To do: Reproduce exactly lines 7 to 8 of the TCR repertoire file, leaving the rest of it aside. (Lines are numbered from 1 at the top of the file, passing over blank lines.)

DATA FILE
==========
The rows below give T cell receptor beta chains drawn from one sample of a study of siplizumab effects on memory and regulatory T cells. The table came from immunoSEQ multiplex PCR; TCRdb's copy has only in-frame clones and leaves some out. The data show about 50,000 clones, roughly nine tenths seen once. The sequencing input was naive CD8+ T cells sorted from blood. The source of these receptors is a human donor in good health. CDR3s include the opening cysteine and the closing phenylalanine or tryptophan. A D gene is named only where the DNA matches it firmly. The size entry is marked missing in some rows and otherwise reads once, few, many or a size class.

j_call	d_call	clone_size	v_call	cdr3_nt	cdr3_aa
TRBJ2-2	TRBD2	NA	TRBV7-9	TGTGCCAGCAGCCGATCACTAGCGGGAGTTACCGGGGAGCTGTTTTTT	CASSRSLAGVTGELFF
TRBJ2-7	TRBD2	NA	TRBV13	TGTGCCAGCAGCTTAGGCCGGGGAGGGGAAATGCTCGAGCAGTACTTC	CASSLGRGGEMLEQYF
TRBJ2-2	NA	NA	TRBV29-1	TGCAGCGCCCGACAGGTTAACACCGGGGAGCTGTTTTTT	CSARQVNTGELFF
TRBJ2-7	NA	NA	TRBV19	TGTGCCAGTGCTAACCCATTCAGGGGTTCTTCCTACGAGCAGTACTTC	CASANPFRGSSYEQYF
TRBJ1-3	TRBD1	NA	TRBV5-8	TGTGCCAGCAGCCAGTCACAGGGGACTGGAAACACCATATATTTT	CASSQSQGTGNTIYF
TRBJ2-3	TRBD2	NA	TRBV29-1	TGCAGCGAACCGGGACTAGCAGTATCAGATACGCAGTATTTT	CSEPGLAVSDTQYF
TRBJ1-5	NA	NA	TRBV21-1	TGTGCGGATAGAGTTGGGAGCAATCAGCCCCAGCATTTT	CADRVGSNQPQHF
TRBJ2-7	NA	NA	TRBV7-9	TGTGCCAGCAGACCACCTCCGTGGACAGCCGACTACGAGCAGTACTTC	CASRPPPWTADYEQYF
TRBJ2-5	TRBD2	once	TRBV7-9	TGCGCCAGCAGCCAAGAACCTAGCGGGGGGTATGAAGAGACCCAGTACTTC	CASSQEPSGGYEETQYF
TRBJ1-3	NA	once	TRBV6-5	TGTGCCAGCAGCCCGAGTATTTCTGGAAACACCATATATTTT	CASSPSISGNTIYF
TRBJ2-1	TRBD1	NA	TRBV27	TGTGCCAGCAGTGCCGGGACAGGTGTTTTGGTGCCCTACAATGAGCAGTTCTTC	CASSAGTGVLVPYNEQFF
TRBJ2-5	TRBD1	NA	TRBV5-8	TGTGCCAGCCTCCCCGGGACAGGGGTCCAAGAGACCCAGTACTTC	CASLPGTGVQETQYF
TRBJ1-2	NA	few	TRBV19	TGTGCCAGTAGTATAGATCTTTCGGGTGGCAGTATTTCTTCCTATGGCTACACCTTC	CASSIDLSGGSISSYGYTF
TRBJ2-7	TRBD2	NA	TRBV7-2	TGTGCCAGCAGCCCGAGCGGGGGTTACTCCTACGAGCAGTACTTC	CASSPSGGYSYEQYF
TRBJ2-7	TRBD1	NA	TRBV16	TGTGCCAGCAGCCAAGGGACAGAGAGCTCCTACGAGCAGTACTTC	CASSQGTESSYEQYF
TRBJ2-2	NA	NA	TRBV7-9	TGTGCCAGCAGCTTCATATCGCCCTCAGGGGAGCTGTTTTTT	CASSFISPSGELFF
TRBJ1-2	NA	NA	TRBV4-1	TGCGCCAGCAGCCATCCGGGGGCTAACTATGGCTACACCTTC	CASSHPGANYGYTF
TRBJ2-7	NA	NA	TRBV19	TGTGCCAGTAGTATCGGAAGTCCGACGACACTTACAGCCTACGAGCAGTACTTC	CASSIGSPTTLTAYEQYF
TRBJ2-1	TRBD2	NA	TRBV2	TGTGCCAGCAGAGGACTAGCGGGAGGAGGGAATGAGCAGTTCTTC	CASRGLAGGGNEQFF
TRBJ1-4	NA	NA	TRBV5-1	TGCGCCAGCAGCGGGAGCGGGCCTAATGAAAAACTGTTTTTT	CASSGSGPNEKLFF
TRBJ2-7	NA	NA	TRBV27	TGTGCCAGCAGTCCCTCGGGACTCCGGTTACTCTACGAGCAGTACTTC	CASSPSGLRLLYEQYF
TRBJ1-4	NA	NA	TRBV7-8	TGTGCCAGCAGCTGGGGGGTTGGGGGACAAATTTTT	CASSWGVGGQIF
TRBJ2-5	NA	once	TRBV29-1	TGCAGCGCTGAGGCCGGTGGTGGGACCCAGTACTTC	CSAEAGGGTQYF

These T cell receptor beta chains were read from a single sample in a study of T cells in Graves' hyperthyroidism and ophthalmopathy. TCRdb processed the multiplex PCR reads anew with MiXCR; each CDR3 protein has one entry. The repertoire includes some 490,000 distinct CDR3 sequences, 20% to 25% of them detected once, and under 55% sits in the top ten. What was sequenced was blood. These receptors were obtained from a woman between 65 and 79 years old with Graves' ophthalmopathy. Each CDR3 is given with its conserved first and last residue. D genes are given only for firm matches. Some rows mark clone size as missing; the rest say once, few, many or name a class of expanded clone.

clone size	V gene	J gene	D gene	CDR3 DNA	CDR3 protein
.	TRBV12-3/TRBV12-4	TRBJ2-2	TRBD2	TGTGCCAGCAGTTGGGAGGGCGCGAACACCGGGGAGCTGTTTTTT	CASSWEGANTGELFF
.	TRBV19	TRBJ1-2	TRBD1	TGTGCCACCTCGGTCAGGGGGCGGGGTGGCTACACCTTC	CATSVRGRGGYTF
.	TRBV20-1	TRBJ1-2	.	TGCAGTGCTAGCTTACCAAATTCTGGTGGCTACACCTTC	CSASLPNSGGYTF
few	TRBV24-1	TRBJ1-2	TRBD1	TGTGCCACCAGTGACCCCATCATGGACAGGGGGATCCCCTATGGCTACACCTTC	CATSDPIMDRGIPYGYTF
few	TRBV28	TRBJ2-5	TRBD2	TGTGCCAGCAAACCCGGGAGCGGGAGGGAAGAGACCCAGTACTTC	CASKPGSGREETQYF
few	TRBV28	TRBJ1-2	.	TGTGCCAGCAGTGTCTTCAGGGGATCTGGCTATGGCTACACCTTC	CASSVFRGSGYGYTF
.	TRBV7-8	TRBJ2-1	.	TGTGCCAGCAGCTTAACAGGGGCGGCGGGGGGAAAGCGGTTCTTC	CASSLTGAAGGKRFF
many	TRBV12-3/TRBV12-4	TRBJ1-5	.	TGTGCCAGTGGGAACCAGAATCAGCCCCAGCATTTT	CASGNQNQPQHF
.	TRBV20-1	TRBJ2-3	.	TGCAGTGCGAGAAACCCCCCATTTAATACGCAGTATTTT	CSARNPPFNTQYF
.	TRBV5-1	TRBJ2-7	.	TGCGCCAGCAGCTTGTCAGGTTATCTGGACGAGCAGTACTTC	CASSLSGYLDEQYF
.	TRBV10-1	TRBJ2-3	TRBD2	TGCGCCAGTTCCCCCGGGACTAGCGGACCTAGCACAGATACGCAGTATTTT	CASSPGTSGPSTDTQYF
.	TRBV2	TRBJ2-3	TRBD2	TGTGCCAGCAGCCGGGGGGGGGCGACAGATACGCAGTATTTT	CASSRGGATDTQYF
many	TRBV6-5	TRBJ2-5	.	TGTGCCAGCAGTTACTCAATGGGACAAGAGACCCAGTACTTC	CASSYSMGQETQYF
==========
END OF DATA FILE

TRBJ1-3	TRBD1	NA	TRBV5-8	TGTGCCAGCAGCCAGTCACAGGGGACTGGAAACACCATATATTTT	CASSQSQGTGNTIYF
TRBJ2-3	TRBD2	NA	TRBV29-1	TGCAGCGAACCGGGACTAGCAGTATCAGATACGCAGTATTTT	CSEPGLAVSDTQYF